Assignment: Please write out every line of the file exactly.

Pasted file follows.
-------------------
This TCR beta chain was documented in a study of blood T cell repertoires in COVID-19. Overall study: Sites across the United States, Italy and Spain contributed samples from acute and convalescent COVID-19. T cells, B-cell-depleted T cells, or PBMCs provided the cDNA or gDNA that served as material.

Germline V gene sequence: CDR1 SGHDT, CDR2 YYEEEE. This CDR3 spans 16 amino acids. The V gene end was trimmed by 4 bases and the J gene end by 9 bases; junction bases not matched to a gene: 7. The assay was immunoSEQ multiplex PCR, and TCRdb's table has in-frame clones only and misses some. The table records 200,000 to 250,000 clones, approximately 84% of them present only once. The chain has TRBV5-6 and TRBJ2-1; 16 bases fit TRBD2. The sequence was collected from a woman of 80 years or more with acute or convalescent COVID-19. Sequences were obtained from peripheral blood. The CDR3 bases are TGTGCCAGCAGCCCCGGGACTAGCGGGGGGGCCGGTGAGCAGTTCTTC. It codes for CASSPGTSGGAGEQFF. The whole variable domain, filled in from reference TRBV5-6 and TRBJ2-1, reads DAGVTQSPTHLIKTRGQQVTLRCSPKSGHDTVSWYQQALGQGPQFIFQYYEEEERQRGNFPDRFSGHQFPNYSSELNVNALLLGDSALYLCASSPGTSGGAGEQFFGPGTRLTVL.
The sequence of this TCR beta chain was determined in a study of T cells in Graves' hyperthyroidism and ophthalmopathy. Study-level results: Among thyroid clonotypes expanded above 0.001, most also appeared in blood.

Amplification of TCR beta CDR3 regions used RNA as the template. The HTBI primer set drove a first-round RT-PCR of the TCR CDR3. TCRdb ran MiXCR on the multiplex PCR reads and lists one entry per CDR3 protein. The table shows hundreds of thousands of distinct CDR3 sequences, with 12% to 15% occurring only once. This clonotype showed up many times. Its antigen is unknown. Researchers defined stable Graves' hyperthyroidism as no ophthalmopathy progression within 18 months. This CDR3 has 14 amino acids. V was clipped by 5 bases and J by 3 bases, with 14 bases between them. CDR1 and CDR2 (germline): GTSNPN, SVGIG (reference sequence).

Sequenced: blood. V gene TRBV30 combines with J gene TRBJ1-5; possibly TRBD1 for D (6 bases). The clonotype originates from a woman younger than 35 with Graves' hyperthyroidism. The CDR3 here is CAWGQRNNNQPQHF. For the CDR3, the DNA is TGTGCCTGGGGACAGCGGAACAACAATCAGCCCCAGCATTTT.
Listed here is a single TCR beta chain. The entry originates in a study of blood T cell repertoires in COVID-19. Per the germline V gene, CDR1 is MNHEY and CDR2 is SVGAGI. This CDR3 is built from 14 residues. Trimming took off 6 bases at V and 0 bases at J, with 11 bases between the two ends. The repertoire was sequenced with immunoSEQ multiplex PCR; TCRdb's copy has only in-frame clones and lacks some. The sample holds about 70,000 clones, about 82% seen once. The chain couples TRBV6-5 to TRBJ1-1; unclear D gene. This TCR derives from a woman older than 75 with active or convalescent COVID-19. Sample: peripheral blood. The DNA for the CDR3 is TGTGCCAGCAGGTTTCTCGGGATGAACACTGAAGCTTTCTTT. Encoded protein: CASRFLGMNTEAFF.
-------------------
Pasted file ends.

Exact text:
This TCR beta chain was documented in a study of blood T cell repertoires in COVID-19. Overall study: Sites across the United States, Italy and Spain contributed samples from acute and convalescent COVID-19. T cells, B-cell-depleted T cells, or PBMCs provided the cDNA or gDNA that served as material.

Germline V gene sequence: CDR1 SGHDT, CDR2 YYEEEE. This CDR3 spans 16 amino acids. The V gene end was trimmed by 4 bases and the J gene end by 9 bases; junction bases not matched to a gene: 7. The assay was immunoSEQ multiplex PCR, and TCRdb's table has in-frame clones only and misses some. The table records 200,000 to 250,000 clones, approximately 84% of them present only once. The chain has TRBV5-6 and TRBJ2-1; 16 bases fit TRBD2. The sequence was collected from a woman of 80 years or more with acute or convalescent COVID-19. Sequences were obtained from peripheral blood. The CDR3 bases are TGTGCCAGCAGCCCCGGGACTAGCGGGGGGGCCGGTGAGCAGTTCTTC. It codes for CASSPGTSGGAGEQFF. The whole variable domain, filled in from reference TRBV5-6 and TRBJ2-1, reads DAGVTQSPTHLIKTRGQQVTLRCSPKSGHDTVSWYQQALGQGPQFIFQYYEEEERQRGNFPDRFSGHQFPNYSSELNVNALLLGDSALYLCASSPGTSGGAGEQFFGPGTRLTVL.
The sequence of this TCR beta chain was determined in a study of T cells in Graves' hyperthyroidism and ophthalmopathy. Study-level results: Among thyroid clonotypes expanded above 0.001, most also appeared in blood.

Amplification of TCR beta CDR3 regions used RNA as the template. The HTBI primer set drove a first-round RT-PCR of the TCR CDR3. TCRdb ran MiXCR on the multiplex PCR reads and lists one entry per CDR3 protein. The table shows hundreds of thousands of distinct CDR3 sequences, with 12% to 15% occurring only once. This clonotype showed up many times. Its antigen is unknown. Researchers defined stable Graves' hyperthyroidism as no ophthalmopathy progression within 18 months. This CDR3 has 14 amino acids. V was clipped by 5 bases and J by 3 bases, with 14 bases between them. CDR1 and CDR2 (germline): GTSNPN, SVGIG (reference sequence).

Sequenced: blood. V gene TRBV30 combines with J gene TRBJ1-5; possibly TRBD1 for D (6 bases). The clonotype originates from a woman younger than 35 with Graves' hyperthyroidism. The CDR3 here is CAWGQRNNNQPQHF. For the CDR3, the DNA is TGTGCCTGGGGACAGCGGAACAACAATCAGCCCCAGCATTTT.
Listed here is a single TCR beta chain. The entry originates in a study of blood T cell repertoires in COVID-19. Per the germline V gene, CDR1 is MNHEY and CDR2 is SVGAGI. This CDR3 is built from 14 residues. Trimming took off 6 bases at V and 0 bases at J, with 11 bases between the two ends. The repertoire was sequenced with immunoSEQ multiplex PCR; TCRdb's copy has only in-frame clones and lacks some. The sample holds about 70,000 clones, about 82% seen once. The chain couples TRBV6-5 to TRBJ1-1; unclear D gene. This TCR derives from a woman older than 75 with active or convalescent COVID-19. Sample: peripheral blood. The DNA for the CDR3 is TGTGCCAGCAGGTTTCTCGGGATGAACACTGAAGCTTTCTTT. Encoded protein: CASRFLGMNTEAFF.